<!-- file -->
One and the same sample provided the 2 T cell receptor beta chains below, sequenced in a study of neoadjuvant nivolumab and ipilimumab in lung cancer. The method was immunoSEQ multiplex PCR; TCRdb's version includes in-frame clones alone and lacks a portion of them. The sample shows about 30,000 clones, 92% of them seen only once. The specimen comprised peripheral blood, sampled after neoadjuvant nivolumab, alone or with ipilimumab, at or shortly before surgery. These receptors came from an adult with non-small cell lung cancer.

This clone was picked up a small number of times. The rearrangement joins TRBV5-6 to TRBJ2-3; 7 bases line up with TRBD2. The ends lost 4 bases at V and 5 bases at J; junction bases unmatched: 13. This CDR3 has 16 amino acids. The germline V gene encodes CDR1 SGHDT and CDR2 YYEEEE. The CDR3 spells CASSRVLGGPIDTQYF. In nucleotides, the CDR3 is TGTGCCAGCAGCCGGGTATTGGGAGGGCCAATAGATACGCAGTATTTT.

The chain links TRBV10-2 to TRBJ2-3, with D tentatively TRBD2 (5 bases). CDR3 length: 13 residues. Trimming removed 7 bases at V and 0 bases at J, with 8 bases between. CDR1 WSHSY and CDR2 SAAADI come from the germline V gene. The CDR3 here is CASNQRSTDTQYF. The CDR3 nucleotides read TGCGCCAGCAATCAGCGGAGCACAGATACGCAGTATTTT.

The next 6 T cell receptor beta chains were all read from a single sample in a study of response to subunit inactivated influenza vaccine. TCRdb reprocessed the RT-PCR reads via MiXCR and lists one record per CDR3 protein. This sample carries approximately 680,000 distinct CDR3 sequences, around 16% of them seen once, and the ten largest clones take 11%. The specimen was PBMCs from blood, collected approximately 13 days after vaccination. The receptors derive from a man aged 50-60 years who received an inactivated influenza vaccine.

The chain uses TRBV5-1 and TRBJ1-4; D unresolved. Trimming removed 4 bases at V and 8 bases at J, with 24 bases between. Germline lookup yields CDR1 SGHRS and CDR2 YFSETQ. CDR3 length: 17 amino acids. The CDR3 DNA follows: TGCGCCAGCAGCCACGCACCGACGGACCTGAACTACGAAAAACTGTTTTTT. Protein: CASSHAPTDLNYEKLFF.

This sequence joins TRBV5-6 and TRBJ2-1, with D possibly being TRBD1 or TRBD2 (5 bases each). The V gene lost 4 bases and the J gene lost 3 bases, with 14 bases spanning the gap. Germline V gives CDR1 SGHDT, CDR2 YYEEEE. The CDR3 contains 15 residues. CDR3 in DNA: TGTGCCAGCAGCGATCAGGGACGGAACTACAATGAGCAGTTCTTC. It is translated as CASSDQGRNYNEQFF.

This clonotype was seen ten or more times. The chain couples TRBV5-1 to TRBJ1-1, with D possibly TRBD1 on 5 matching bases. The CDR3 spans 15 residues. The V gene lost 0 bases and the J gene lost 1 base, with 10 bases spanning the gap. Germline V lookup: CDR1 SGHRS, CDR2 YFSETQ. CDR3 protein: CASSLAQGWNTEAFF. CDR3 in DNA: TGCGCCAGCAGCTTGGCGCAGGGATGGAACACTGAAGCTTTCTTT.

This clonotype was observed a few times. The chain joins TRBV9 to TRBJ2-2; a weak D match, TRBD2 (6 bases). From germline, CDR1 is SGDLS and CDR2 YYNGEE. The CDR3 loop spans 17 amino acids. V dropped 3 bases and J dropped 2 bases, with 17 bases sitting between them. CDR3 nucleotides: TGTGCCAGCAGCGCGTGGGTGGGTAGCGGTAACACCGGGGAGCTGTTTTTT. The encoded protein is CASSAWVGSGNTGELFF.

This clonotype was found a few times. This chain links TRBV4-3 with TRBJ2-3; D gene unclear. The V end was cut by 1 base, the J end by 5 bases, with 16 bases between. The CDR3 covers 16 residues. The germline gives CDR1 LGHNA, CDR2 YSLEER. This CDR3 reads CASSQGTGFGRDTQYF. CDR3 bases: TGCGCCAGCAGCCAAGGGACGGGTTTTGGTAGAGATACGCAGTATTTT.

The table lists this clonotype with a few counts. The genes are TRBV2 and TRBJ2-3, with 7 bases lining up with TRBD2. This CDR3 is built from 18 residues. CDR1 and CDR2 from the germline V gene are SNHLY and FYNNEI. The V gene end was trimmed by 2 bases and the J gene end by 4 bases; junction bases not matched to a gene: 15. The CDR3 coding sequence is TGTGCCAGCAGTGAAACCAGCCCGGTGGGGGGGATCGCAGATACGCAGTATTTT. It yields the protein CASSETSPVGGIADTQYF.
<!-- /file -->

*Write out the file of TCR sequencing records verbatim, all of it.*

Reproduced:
One and the same sample provided the 2 T cell receptor beta chains below, sequenced in a study of neoadjuvant nivolumab and ipilimumab in lung cancer. The method was immunoSEQ multiplex PCR; TCRdb's version includes in-frame clones alone and lacks a portion of them. The sample shows about 30,000 clones, 92% of them seen only once. The specimen comprised peripheral blood, sampled after neoadjuvant nivolumab, alone or with ipilimumab, at or shortly before surgery. These receptors came from an adult with non-small cell lung cancer.

This clone was picked up a small number of times. The rearrangement joins TRBV5-6 to TRBJ2-3; 7 bases line up with TRBD2. The ends lost 4 bases at V and 5 bases at J; junction bases unmatched: 13. This CDR3 has 16 amino acids. The germline V gene encodes CDR1 SGHDT and CDR2 YYEEEE. The CDR3 spells CASSRVLGGPIDTQYF. In nucleotides, the CDR3 is TGTGCCAGCAGCCGGGTATTGGGAGGGCCAATAGATACGCAGTATTTT.

The chain links TRBV10-2 to TRBJ2-3, with D tentatively TRBD2 (5 bases). CDR3 length: 13 residues. Trimming removed 7 bases at V and 0 bases at J, with 8 bases between. CDR1 WSHSY and CDR2 SAAADI come from the germline V gene. The CDR3 here is CASNQRSTDTQYF. The CDR3 nucleotides read TGCGCCAGCAATCAGCGGAGCACAGATACGCAGTATTTT.

The next 6 T cell receptor beta chains were all read from a single sample in a study of response to subunit inactivated influenza vaccine. TCRdb reprocessed the RT-PCR reads via MiXCR and lists one record per CDR3 protein. This sample carries approximately 680,000 distinct CDR3 sequences, around 16% of them seen once, and the ten largest clones take 11%. The specimen was PBMCs from blood, collected approximately 13 days after vaccination. The receptors derive from a man aged 50-60 years who received an inactivated influenza vaccine.

The chain uses TRBV5-1 and TRBJ1-4; D unresolved. Trimming removed 4 bases at V and 8 bases at J, with 24 bases between. Germline lookup yields CDR1 SGHRS and CDR2 YFSETQ. CDR3 length: 17 amino acids. The CDR3 DNA follows: TGCGCCAGCAGCCACGCACCGACGGACCTGAACTACGAAAAACTGTTTTTT. Protein: CASSHAPTDLNYEKLFF.

This sequence joins TRBV5-6 and TRBJ2-1, with D possibly being TRBD1 or TRBD2 (5 bases each). The V gene lost 4 bases and the J gene lost 3 bases, with 14 bases spanning the gap. Germline V gives CDR1 SGHDT, CDR2 YYEEEE. The CDR3 contains 15 residues. CDR3 in DNA: TGTGCCAGCAGCGATCAGGGACGGAACTACAATGAGCAGTTCTTC. It is translated as CASSDQGRNYNEQFF.

This clonotype was seen ten or more times. The chain couples TRBV5-1 to TRBJ1-1, with D possibly TRBD1 on 5 matching bases. The CDR3 spans 15 residues. The V gene lost 0 bases and the J gene lost 1 base, with 10 bases spanning the gap. Germline V lookup: CDR1 SGHRS, CDR2 YFSETQ. CDR3 protein: CASSLAQGWNTEAFF. CDR3 in DNA: TGCGCCAGCAGCTTGGCGCAGGGATGGAACACTGAAGCTTTCTTT.

This clonotype was observed a few times. The chain joins TRBV9 to TRBJ2-2; a weak D match, TRBD2 (6 bases). From germline, CDR1 is SGDLS and CDR2 YYNGEE. The CDR3 loop spans 17 amino acids. V dropped 3 bases and J dropped 2 bases, with 17 bases sitting between them. CDR3 nucleotides: TGTGCCAGCAGCGCGTGGGTGGGTAGCGGTAACACCGGGGAGCTGTTTTTT. The encoded protein is CASSAWVGSGNTGELFF.

This clonotype was found a few times. This chain links TRBV4-3 with TRBJ2-3; D gene unclear. The V end was cut by 1 base, the J end by 5 bases, with 16 bases between. The CDR3 covers 16 residues. The germline gives CDR1 LGHNA, CDR2 YSLEER. This CDR3 reads CASSQGTGFGRDTQYF. CDR3 bases: TGCGCCAGCAGCCAAGGGACGGGTTTTGGTAGAGATACGCAGTATTTT.

The table lists this clonotype with a few counts. The genes are TRBV2 and TRBJ2-3, with 7 bases lining up with TRBD2. This CDR3 is built from 18 residues. CDR1 and CDR2 from the germline V gene are SNHLY and FYNNEI. The V gene end was trimmed by 2 bases and the J gene end by 4 bases; junction bases not matched to a gene: 15. The CDR3 coding sequence is TGTGCCAGCAGTGAAACCAGCCCGGTGGGGGGGATCGCAGATACGCAGTATTTT. It yields the protein CASSETSPVGGIADTQYF.